Educational institutions and professors also often benefit, even tangibly, by their students’ advancement to the jobs or further educational opportunities they desire. Programs that succeed in placing their graduates usually flourish, and flourishing programs usually provide more advantageous conditions of employment for administrators and faculty. Also, success in placing graduates tends to increase the influence and prestige of the institution and the professor. But there also are important intangible benefits; professors often take a personal interest in their students and sometimes develop a quasi-parental affection for them, so that their advancement gratifies the professors much as it does parents. With these and perhaps other motives, educational institutions and professors often make implicit, and sometimes explicit, promises to place their students well.
In these circumstances, professors who undertake to write letters of recommendation have a serious conflict of interests. As members of the wider system, they should provide all relevant information, favorable and unfavorable, to help decision makers identify the best qualified applicants; as members of a particular academic community with a commitment to place its students, they should help the students obtain what they are applying for—a responsibility reinforced by self-interest. This conflict of interests explains your dilemma and the debasement of language you mention.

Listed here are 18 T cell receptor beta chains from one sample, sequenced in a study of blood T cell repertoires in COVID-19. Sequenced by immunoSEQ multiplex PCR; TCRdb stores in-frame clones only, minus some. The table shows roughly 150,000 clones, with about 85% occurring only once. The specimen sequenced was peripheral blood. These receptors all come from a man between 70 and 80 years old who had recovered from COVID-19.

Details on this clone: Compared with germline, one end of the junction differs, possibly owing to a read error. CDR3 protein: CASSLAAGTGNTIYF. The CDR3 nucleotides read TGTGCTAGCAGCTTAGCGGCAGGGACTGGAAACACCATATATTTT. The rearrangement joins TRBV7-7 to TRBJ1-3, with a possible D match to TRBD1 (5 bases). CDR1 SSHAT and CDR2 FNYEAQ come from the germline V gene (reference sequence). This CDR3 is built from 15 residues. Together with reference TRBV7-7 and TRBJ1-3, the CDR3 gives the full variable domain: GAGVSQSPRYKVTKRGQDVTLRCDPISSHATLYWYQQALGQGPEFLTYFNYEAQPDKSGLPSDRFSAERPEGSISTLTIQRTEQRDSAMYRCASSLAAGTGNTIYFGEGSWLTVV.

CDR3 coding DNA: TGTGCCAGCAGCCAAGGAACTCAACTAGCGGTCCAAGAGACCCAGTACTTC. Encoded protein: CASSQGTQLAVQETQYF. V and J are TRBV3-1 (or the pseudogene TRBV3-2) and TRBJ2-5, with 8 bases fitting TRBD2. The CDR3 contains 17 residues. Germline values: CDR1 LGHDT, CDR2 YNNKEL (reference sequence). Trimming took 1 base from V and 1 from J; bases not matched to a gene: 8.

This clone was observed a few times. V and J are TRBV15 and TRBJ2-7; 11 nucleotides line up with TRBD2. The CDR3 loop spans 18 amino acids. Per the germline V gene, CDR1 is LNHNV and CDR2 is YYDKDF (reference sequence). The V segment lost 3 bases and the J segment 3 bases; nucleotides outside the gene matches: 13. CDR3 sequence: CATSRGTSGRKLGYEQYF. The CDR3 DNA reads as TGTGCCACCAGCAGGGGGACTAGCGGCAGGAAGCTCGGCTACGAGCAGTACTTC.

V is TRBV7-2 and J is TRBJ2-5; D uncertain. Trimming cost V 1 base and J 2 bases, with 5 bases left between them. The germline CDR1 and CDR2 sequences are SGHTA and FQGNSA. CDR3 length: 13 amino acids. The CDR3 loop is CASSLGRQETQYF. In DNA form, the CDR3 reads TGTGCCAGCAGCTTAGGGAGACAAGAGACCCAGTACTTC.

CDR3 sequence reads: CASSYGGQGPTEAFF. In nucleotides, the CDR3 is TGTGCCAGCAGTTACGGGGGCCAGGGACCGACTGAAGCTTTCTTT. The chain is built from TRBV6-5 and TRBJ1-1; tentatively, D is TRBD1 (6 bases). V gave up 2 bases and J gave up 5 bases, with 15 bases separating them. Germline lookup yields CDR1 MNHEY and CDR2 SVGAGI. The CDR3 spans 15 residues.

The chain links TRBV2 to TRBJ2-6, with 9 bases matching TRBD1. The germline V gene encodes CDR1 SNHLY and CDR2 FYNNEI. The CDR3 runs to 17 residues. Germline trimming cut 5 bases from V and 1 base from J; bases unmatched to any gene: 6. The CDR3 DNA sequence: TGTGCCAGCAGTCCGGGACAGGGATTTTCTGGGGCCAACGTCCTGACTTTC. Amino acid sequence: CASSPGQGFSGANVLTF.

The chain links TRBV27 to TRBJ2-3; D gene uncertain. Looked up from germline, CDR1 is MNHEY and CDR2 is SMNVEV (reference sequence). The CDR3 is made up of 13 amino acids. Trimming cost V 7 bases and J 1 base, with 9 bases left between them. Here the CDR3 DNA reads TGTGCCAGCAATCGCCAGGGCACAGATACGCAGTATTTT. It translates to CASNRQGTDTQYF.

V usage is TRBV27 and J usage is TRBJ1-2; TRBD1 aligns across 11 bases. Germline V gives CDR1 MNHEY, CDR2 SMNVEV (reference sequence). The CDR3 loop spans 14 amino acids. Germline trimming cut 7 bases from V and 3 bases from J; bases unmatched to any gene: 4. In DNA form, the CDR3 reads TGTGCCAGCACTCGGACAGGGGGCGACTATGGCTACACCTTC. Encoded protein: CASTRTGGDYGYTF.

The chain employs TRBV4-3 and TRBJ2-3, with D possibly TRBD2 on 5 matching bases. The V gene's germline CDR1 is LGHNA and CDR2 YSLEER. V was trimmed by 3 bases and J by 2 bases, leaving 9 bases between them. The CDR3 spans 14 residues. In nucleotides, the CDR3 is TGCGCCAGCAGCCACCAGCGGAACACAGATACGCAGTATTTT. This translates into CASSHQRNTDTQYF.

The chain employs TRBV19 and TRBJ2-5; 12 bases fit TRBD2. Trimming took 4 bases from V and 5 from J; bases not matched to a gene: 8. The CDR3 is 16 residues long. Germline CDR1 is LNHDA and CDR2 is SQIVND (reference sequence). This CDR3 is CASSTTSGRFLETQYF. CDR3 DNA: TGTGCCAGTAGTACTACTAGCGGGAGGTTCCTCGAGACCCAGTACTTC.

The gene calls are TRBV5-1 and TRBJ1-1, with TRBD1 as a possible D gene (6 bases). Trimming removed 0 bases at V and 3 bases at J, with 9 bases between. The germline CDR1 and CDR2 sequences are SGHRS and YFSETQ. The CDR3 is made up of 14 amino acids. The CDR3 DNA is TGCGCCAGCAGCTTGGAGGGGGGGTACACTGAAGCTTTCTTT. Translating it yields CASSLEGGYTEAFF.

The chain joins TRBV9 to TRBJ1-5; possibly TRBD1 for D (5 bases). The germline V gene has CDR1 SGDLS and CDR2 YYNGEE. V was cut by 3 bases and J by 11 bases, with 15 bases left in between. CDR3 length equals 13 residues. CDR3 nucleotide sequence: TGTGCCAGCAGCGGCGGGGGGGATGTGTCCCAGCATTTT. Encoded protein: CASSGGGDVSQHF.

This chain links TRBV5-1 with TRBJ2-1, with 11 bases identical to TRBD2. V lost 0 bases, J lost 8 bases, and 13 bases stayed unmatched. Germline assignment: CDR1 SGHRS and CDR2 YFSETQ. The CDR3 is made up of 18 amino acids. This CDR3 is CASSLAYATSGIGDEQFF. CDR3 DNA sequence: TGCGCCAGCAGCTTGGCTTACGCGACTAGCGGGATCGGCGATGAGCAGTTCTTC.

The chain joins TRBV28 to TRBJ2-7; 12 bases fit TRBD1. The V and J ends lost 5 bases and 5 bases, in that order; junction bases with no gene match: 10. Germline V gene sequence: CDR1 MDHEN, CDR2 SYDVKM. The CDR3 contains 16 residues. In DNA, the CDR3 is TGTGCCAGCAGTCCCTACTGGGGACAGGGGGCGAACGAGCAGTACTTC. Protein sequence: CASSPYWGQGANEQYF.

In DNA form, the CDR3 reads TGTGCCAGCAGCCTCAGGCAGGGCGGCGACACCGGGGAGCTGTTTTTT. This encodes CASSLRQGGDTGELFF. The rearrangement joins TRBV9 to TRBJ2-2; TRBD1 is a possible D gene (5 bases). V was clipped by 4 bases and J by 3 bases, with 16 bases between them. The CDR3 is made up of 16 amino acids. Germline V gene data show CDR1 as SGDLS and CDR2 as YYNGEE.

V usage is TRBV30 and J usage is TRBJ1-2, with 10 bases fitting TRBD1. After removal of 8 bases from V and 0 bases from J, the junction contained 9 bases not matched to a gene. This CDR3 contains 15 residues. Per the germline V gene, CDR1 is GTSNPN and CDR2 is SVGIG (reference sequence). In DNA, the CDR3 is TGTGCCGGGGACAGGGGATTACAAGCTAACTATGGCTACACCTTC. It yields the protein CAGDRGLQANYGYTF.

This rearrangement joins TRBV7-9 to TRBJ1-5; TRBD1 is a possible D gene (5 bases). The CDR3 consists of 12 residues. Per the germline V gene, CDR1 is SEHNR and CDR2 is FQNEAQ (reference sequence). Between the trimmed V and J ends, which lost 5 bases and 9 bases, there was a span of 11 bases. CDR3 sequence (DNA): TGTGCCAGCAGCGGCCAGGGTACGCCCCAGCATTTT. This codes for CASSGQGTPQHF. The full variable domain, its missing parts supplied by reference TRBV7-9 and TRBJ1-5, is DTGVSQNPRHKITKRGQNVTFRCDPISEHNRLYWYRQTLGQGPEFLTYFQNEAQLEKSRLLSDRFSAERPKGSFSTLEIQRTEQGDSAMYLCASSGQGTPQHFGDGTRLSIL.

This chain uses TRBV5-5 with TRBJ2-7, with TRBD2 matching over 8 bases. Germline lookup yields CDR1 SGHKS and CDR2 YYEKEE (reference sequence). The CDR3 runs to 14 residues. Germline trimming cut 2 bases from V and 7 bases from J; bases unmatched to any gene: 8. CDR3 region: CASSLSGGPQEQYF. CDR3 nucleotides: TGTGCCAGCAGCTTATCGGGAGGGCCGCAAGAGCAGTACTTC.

A partial solution is to be completely honest with students. That requires not offering specious guarantees of placement or making insincere promises of support. But it requires more. A professor must be careful not to lead students to think he or she will help them obtain a job or other placement except by communicating truthfully about their qualifications.
Lowering students’ unreasonable expectations in this way would help, but it would not entirely solve the problem. A more adequate solution would be for employers and advanced educational programs to stop requiring applicants to obtain letters of recommendation from professors. Those who wished to support applicants still might do so, but it would be clear that their recommendations were promotional material extraneous to the completed application. The change would be no great loss, in my judgment, since these letters generally provide little useful information, and a great deal of time certainly would be saved by those who currently write them and read them.362
The conflict of interests I have mentioned should be obvious to everyone concerned. As matters now stand, those who require that students applying for jobs and admission to advanced educational programs supply letters of recommendation from professors cannot reasonably expect to get entirely disinterested and objective appraisals. But because the students, those to whom they apply, and competing applicants all stand to gain or lose a great deal, a professor writing a recommendation letter assumes a grave obligation to be just. The obligation can be specified by at least six norms, which those who require letters of recommendation and those asking to be recommended should be able to expect professors to follow.